In Conversation With Niels Eggerding Managing Director at Frederique Constant
In Conversation With Niels Eggerding, Managing Director Frederique Constant

“Frederique Constant will keep focusing on mechanical movements and develop new manufacture calibres,” says Eggerding

In conversation with Niels Eggerding, Managing Director at Frederique Constant where he talks about his vision for the brand, strategy for growth and global development, navigating economic challenges, and more. Excerpts.


Swiss watchmaking is increasingly converging around mechanical movements. What is Frederique Constant’s strategy?


About 60 per cent of Frederique Constant watches are equipped with mechanical movements. Hand-wound movements were used at the beginning but now the focus is on mechanical self-winding movements only. The story of Frederique Constant started with automatic movements that were bought from suppliers. However, 2004 onwards till date, the brand has been able to develop 31 in-house mechanical movements such as the FC-718 (worldtimer), FC-760 (flyback chronograph), FC-705 (moonphase) or the FC-775 (perpetual calendar), which is worth 8,000 euros—making it the most accessible on the market. The high-selling volumes of automatic movements allow us to develop these movements and allocate a budget to buy the equipment required to build them. The brand will keep on focusing on mechanical movements and even develop new manufacture calibres in the upcoming years.


What keywords would you associate with the identity of each of the Frederique Constant collections



I would say sport-chic, modern yet elegant for the Highlife collection; classical, traditional watchmaking for the Classics collection; the universe of racing, gentleman driver for the Vintage Rally collection; the universe of yachting and sheer dolce vita for the Runabout collection; thin, refined, and discreet timepieces for the Slimline collection; the illustration of the brand expertise with complex yet easy-to-use and affordable in-house movements for the Manufacture collection; a collection designed by a woman for women for the Ladies Automatic collection; and finally connected features for the Smartwatch collection.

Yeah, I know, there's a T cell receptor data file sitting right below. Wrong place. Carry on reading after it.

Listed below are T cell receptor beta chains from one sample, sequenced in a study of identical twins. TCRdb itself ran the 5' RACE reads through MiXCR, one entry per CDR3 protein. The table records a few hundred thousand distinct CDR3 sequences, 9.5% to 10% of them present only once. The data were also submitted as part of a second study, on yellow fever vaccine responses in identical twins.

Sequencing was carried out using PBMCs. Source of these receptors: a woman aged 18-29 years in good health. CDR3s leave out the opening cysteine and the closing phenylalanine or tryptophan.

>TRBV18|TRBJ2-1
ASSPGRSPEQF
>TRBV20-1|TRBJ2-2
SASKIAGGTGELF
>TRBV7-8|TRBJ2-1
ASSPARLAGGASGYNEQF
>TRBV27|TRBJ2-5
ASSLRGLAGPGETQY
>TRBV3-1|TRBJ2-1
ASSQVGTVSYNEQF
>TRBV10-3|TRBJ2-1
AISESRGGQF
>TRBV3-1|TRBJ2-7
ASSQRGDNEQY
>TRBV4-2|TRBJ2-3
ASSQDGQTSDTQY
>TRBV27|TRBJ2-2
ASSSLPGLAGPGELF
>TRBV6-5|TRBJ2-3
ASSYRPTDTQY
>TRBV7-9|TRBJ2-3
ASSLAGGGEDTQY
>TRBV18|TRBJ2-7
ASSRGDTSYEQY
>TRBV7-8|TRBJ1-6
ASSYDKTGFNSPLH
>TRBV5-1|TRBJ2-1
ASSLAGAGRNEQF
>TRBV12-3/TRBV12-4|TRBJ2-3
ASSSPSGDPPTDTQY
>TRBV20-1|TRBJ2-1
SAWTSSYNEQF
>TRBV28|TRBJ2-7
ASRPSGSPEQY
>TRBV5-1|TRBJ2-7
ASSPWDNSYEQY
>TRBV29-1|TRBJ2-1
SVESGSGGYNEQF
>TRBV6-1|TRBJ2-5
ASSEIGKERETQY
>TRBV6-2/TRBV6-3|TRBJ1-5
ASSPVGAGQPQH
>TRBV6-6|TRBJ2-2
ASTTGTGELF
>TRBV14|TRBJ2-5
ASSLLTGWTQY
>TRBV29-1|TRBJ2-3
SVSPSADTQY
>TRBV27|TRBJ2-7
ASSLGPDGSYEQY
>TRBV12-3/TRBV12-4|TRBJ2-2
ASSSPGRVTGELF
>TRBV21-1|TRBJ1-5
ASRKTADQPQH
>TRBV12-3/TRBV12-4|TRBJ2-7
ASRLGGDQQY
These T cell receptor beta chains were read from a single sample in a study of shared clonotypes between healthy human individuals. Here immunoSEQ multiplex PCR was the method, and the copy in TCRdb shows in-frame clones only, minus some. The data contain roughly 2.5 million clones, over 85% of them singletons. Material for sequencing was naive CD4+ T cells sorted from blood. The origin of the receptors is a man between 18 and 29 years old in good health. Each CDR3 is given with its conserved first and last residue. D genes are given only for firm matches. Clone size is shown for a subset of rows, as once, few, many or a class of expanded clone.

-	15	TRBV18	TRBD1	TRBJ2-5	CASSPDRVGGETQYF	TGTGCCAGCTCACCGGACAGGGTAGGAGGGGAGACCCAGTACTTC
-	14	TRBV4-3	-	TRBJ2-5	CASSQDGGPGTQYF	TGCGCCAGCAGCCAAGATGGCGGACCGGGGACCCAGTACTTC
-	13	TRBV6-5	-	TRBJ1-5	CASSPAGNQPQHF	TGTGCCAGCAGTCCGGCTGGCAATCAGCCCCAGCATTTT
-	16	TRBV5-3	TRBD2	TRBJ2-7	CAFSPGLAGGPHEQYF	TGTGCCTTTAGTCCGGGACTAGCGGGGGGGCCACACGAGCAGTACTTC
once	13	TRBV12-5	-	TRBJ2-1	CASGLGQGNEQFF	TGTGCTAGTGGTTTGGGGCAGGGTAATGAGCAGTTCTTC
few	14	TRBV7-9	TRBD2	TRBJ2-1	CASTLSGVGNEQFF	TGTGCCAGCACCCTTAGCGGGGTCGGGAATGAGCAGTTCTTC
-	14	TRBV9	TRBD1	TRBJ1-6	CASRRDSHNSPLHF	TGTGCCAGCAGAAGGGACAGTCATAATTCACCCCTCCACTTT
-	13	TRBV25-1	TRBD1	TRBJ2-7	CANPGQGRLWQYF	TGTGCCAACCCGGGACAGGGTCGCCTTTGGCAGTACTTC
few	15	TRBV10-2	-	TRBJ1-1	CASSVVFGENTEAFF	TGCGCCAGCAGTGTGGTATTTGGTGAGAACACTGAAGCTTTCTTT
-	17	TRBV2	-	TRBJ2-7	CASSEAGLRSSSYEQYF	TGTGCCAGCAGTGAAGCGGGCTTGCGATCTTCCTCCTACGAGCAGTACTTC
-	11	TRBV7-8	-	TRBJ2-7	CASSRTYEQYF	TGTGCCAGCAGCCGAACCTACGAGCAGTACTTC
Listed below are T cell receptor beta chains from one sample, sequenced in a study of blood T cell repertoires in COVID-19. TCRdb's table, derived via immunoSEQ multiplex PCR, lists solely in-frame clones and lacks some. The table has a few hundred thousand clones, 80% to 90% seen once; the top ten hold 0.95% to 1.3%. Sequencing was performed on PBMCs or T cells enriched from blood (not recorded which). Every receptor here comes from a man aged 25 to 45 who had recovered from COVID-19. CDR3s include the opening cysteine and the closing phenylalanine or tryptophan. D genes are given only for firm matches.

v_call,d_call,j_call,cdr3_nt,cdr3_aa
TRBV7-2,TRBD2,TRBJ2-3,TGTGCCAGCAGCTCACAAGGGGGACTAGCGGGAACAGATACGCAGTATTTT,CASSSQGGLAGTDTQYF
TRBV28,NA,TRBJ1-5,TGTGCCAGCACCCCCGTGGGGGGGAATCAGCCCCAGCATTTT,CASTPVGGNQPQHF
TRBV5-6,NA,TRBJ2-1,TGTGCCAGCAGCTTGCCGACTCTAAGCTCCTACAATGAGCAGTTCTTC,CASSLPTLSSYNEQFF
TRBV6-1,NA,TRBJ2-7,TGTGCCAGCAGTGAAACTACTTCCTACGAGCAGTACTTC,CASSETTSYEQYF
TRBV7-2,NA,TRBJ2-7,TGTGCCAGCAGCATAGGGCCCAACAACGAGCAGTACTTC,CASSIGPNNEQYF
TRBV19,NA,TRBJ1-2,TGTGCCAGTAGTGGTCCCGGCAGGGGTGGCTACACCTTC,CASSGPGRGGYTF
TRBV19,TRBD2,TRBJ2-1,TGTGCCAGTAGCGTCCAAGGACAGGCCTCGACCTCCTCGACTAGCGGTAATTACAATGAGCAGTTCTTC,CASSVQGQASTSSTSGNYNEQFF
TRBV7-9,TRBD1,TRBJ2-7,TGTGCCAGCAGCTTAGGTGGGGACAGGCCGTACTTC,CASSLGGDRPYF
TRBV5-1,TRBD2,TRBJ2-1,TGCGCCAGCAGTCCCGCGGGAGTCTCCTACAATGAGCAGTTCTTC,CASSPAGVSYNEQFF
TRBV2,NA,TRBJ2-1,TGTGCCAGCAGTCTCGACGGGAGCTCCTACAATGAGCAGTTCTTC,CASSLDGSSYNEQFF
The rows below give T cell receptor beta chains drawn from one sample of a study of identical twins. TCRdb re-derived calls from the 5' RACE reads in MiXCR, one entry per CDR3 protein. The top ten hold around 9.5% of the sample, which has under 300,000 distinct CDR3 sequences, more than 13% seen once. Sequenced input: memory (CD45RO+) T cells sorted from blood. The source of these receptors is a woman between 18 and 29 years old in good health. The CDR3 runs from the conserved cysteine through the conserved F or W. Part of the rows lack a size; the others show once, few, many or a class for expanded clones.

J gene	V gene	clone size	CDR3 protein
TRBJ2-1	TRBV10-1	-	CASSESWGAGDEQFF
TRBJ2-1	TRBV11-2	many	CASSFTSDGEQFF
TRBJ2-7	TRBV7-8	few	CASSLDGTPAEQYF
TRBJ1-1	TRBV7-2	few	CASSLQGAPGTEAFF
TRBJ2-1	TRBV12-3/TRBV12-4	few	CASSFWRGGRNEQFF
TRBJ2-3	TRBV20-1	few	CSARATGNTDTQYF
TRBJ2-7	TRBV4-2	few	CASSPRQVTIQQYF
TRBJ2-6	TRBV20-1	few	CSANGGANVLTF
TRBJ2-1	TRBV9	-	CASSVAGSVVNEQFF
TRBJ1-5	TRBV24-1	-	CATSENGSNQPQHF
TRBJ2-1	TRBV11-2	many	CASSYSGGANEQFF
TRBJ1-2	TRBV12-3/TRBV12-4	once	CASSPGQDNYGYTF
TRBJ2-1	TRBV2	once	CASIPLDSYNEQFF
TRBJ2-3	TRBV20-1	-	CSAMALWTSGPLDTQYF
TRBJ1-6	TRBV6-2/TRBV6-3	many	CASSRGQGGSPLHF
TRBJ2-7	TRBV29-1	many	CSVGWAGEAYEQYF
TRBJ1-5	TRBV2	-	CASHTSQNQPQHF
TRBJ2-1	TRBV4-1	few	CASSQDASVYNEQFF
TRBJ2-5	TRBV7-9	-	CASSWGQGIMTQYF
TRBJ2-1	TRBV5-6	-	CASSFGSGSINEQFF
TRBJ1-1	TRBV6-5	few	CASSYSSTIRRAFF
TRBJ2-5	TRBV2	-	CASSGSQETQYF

What are your priorities for the global development of Frederique Constant in 2022 and beyond?


Our plan for 2022 and beyond is to stick to the core of our price segment as it is now, while increasing the Manufacture range of products with higher-end developments.


What are the core inspirations behind Frederique Constant’s 2023 collection?


In 2023, Frederique Constant will not only celebrate its 35th anniversary but also the 15th anniversary of its tourbillon. So, we will pay tribute to these two major events with a range of exclusive timepieces and limited editions.


Today, if you want a watch, there is a high chance if you order it in 2022 you won’t get it until 2023 or even longer. How do you see the industry addressing this problem and how is Frederique Constant in particular handling it?